Newburyport Daily News
---- — The moments in sports that usually resonate the most are the big wins, the great comebacks and the championship showdowns under the bright lights. But sometimes the moments that have the most lasting impact don’t take place on the diamond or the gridiron, but in the boardroom or at City Hall.
We see it in the professional leagues when the players and owners hash out the future direction of their leagues during collective bargaining agreements. We see it in college when schools and conferences debate on everything from how much food an athlete can receive to how billions of dollars of television revenue will be distributed.
Now, we’re seeing it at the local level, and this week voters in four communities got together and made a commitment to invest in local athletic facilities, a commitment that will benefit young athletes for years to come.
On Monday night, the Newburyport City Council approved spending $1.7 million to tear down the deteriorating North stands at War Memorial Stadium to make room for a brand-new, multi-purpose turf field at the high school that can be used for soccer, lacrosse and field hockey, in addition to football.
Meanwhile, about 10 miles upriver, the voters comprising Merrimac, West Newbury and Groveland’s Town Meetings Monday approved plans for a new $2.6 million athletic complex for Pentucket Regional High School, which will encompass a new eight-lane track with a grass infield, six tennis courts, fields for softball, field hockey and a separate practice field.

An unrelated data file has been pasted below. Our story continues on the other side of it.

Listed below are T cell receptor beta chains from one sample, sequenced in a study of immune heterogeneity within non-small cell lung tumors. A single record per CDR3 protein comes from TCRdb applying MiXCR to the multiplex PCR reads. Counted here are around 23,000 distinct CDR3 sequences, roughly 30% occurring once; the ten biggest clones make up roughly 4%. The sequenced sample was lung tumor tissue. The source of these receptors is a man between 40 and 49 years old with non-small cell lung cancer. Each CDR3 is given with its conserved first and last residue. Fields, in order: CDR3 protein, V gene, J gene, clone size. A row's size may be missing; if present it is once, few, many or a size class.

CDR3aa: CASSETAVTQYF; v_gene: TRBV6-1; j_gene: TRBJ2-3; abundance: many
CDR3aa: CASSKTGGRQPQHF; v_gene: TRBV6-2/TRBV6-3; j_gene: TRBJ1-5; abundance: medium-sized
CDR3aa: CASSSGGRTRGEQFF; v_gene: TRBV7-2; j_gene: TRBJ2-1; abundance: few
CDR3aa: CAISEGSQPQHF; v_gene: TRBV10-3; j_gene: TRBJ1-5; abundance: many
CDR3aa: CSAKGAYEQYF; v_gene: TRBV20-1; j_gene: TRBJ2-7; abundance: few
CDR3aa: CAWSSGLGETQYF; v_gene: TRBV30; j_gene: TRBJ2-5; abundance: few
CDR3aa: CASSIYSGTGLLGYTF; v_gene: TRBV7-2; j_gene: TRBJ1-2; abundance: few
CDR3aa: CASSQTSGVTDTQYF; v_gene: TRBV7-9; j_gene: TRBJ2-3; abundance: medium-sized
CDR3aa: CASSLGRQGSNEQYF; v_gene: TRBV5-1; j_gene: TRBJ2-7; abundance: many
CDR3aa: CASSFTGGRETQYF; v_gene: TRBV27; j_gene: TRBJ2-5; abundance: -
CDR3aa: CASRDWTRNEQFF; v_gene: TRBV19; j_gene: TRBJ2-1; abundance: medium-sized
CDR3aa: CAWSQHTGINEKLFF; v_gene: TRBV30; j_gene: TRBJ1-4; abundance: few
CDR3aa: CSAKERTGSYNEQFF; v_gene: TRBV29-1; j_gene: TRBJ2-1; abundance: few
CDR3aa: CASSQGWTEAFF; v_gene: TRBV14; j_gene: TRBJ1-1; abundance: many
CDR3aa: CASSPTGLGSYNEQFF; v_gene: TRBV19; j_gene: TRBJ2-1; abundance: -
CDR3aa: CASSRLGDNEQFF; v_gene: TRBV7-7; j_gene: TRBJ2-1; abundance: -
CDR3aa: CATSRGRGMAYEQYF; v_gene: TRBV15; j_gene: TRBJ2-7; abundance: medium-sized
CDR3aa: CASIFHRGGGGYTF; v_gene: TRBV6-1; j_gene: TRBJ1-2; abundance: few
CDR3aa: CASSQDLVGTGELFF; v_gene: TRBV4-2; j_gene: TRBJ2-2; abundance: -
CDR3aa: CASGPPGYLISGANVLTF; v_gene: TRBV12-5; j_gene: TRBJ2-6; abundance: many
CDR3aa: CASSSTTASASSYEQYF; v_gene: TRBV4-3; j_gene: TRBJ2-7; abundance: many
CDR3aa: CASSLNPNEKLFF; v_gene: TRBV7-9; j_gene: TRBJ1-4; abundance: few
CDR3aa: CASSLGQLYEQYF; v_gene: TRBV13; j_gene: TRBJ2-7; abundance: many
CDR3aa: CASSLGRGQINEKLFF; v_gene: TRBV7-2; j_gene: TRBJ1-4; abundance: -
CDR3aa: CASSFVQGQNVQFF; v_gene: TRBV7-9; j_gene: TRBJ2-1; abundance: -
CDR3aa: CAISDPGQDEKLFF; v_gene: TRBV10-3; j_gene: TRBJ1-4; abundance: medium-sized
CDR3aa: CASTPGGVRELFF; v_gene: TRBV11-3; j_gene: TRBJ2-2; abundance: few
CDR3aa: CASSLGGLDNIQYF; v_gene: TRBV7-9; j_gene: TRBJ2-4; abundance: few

If all goes according to plan, Pentucket’s new field hockey field, track and tennis courts should be finished by the summer and ready to use by the start of the upcoming school year. The other two fields at Pentucket would be finished by September of 2015.
Work on Newburyport’s new turf field is reportedly going to begin by the end of the summer, meaning it would likely be ready for use by the start of the 2015 football season as well.
For those who have been pushing for investment into the schools’ athletic facilities, these votes represent the culmination of years of work and signify a victory that will carry far more weight than any championship banner could.
No longer will the Pentucket track team have to go an entire season without hosting a home meet. No longer will the Newburyport field hockey team have to play its games in Amesbury. No longer will all of Newburyport’s spring teams have to spend all of March practicing indoors because the grass fields are still saturated with the melting snow.
Newburyport High School athletic director Bob Clarke made a point to add that the new field won’t just help the school’s athletic programs, but the physical education department and youth leagues as well.
Similarly, Pentucket athletic director Dan Thornton said the school’s new track and tennis courts will be open to the public, meaning anyone in town who wants to go for a run or pick up a racquet will have the opportunity to use the facilities as well.
These projects will be expensive, and in a time when budgets are tight and sacrifices have to be made, it would be easy to argue that the money would be better spent elsewhere. But consider all the good that sports do for our children — and then take one look at War Memorial Stadium — and it’s clear that these investments are worth making.